Media attention has focused on McOwen as he approached and then surpassed Watson's hit streak. Mostly, they're curious as to what changes the young outfielder has made this season, his second with High Desert.
"Tommy Cruz, our hitting coach, suggested I widen out a bit," McOwen said. "I trusted his opinion, so I started working on my stance every day—in the cage, just hitting a lot.
"He thought that with the wider stance, I could eliminate some extra movement, and that I couldn't stride as far or move my hands as much. I found that I was on time more with the pitcher and what he was throwing. It was a lot easier to find timing with the pitcher.
"I find that now I don't get fooled as much, and that I can put a good swing on the pitch. Now, I have time to see it, and if I don't like it, I can let it go for a ball."
The numbers bear this out. While scouts, and the Mariners, too, have lauded McOwen for his hitting ability and line-drive stroke, he struggled last season to make enough contact for that ability to manifest. But this year, he's making contact in nearly 86 percent of his at-bats, compared with 79 percent in 2008. His average has seen a corresponding spike, from .263 last year to a .355 mark this year through 276 at-bats.
McOwen, who has spent most of his time in right field this season, while also dabbling in center and in left, can see improvement in other areas of his game, too.
"I've definitely improved my hitting from last year to this year," he said. "But my defense also has gotten better as I've gotten more used to the wind in the Cal League. Even though I've focused on hitting during the streak, (the coaching staff) still hits me fly balls a couple times a week. I'm still chasing down fly balls in BP."
While McOwen has made a fundamental mechanical change to his stance, that hardly compares with the changes evident in the High Desert clubhouse. Last season's Mavericks slumped to a 58-82 (.414) record, ranking them dead last in the Cal League.
This time around, they lead the league in all the good stuff—average, runs scored, home runs—while ranking second in wins and walks. Their 51-33 (.607) turnaround marks them as one of 12 full-season minor league clubs to have won at least 60 percent of its games.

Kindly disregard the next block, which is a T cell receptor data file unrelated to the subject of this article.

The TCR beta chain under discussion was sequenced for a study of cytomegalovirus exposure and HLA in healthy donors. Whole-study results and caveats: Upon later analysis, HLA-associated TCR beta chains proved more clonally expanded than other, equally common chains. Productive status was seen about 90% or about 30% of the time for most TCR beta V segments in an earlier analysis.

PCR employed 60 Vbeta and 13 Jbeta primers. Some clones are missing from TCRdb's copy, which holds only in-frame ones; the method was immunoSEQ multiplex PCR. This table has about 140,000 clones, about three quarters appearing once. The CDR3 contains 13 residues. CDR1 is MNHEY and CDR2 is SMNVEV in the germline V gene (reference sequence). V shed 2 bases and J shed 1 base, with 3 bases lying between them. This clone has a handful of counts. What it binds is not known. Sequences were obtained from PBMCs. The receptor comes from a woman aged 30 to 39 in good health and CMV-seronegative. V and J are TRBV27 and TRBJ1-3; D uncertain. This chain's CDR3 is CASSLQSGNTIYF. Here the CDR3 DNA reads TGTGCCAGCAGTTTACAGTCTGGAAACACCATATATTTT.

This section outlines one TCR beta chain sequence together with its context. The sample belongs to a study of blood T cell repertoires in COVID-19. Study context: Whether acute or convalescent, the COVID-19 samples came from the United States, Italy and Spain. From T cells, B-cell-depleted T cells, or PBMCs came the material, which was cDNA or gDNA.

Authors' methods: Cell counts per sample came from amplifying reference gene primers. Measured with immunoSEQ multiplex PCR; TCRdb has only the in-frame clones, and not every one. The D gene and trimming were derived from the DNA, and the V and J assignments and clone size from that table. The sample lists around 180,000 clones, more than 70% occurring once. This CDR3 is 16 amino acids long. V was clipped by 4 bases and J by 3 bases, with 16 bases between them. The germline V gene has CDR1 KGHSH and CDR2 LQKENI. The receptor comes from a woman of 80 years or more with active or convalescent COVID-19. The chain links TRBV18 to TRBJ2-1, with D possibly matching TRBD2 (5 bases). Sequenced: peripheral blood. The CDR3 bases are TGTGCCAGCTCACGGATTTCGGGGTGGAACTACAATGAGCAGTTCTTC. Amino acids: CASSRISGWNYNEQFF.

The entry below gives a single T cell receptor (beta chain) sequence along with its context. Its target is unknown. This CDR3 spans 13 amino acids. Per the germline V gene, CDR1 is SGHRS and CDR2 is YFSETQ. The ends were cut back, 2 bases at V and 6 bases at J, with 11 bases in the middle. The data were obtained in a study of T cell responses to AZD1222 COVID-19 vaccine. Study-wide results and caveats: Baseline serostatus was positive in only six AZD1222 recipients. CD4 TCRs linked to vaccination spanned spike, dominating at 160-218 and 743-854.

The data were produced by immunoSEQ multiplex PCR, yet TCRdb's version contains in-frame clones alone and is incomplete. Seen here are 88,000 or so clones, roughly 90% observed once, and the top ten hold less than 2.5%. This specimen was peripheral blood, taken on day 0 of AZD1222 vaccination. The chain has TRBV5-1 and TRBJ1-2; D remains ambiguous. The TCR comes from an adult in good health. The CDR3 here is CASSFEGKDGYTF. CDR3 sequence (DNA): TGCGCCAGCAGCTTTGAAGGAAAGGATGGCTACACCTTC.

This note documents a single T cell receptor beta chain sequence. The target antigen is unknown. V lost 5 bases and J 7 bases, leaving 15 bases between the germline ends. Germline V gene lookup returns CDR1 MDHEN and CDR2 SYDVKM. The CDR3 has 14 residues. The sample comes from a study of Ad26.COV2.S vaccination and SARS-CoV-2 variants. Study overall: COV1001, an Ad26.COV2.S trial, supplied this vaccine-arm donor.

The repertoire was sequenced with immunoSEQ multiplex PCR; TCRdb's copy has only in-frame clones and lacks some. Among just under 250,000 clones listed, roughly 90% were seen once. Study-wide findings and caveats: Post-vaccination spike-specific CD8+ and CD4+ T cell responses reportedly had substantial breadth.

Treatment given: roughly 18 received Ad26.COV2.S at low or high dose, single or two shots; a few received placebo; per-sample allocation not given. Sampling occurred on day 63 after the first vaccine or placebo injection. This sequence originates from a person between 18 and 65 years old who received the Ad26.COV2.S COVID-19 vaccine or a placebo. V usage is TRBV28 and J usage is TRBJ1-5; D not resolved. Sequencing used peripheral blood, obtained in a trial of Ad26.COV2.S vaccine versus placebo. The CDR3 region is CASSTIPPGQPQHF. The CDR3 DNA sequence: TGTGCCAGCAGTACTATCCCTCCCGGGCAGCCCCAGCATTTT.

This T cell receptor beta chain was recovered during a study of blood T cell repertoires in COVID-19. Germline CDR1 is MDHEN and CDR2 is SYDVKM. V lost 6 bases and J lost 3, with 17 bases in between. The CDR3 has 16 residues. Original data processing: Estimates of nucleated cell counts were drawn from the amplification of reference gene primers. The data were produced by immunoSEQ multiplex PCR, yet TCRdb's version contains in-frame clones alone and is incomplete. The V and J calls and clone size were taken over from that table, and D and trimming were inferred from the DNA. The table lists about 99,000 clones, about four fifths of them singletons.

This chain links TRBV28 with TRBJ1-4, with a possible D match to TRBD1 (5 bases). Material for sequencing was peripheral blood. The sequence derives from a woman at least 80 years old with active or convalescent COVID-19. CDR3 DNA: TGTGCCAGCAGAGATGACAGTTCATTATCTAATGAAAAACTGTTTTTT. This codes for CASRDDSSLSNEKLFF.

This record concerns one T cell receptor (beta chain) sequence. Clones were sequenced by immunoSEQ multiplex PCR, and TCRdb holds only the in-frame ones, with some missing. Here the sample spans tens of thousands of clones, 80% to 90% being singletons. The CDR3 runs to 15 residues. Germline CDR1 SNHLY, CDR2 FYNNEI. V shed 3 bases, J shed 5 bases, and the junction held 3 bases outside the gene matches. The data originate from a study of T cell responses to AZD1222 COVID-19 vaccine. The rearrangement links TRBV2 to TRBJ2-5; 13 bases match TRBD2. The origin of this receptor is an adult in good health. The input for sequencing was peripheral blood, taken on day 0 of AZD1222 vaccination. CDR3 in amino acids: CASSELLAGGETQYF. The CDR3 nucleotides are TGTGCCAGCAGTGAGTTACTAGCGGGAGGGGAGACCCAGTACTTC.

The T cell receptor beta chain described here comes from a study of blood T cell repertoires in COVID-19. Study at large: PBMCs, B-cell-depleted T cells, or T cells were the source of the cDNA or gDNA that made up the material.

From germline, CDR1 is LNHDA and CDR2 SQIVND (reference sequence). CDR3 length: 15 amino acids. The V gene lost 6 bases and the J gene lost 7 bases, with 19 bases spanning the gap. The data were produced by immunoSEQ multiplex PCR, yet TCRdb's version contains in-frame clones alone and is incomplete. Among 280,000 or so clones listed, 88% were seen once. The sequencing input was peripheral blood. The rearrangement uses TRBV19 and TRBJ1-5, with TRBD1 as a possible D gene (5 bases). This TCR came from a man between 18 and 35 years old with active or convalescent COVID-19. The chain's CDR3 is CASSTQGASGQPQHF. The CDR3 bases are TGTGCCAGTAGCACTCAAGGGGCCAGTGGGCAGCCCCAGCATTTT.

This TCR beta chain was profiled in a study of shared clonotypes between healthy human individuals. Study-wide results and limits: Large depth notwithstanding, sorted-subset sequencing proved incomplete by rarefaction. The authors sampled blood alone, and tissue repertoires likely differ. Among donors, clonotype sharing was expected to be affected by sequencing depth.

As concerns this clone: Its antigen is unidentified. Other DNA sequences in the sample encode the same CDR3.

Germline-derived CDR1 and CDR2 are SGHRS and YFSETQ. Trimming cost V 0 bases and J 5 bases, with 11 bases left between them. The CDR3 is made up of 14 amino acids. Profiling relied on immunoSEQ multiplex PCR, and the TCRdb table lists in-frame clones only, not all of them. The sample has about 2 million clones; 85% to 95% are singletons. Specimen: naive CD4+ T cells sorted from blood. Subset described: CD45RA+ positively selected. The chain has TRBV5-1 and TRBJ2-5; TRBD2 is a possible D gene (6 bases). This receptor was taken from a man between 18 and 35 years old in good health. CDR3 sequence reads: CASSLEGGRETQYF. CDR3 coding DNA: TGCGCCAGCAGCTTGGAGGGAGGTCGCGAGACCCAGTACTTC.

But best of all, they've won with prospects. High Desert
boasts (or has boasted for much of the year) many of the Mariners' finest prospects, players such as righthanders Nathan Adcock, Phillippe Aumont, Michael Pineda and J.C. Ramirez; outfielders Tyson Gillies and Carlos Peguero and third baseman Alex Liddi. In addition to McOwen, players like first baseman Joe Dunigan, lefty Donnie Hume, righthander Jake Wild and shortstop Juan Diaz have made significant strides, as well.
"We've been real good from day one. We won our first series and pretty much have won every series since," McOwen said. "Tommy keeps all our hitters hitting and working hard every day.
"The thing about the streak is that our offense is so tough that it wears pitchers down. So that if I have a tough time against the starter, I may take a few bad swings but the other guys will have him knocked out by the fourth inning."
You Read It Here First
So who is McOwen and why should Baseball America readers care about his development?
The Mariners selected the Florida International product in the sixth round of the 2007 draft. Attuned BA readers knew about him before then, however. Not only did he warrant pre-draft praise
from Florida area scouts in 2007, but he also ranked sixth
in a stout 2006 Valley League, in the summer before his junior year. He led the VL with 17 doubles and caught the attention of managers as a solid, heady all-around player.
And finally, in case you're wondering . . . Wichita's Joe Wilhoit
is recognized as the minor league hit-streak king. A 33-year-old Wilhoit hit in 69 straight Western League contests in 1919, while leading the league with a .422 average, 222 hits and 126 runs scored. The WL at the time was classified as an A-ball circuit, with clubs in cities like Tulsa, Des Moines, Oklahoma City and Omaha.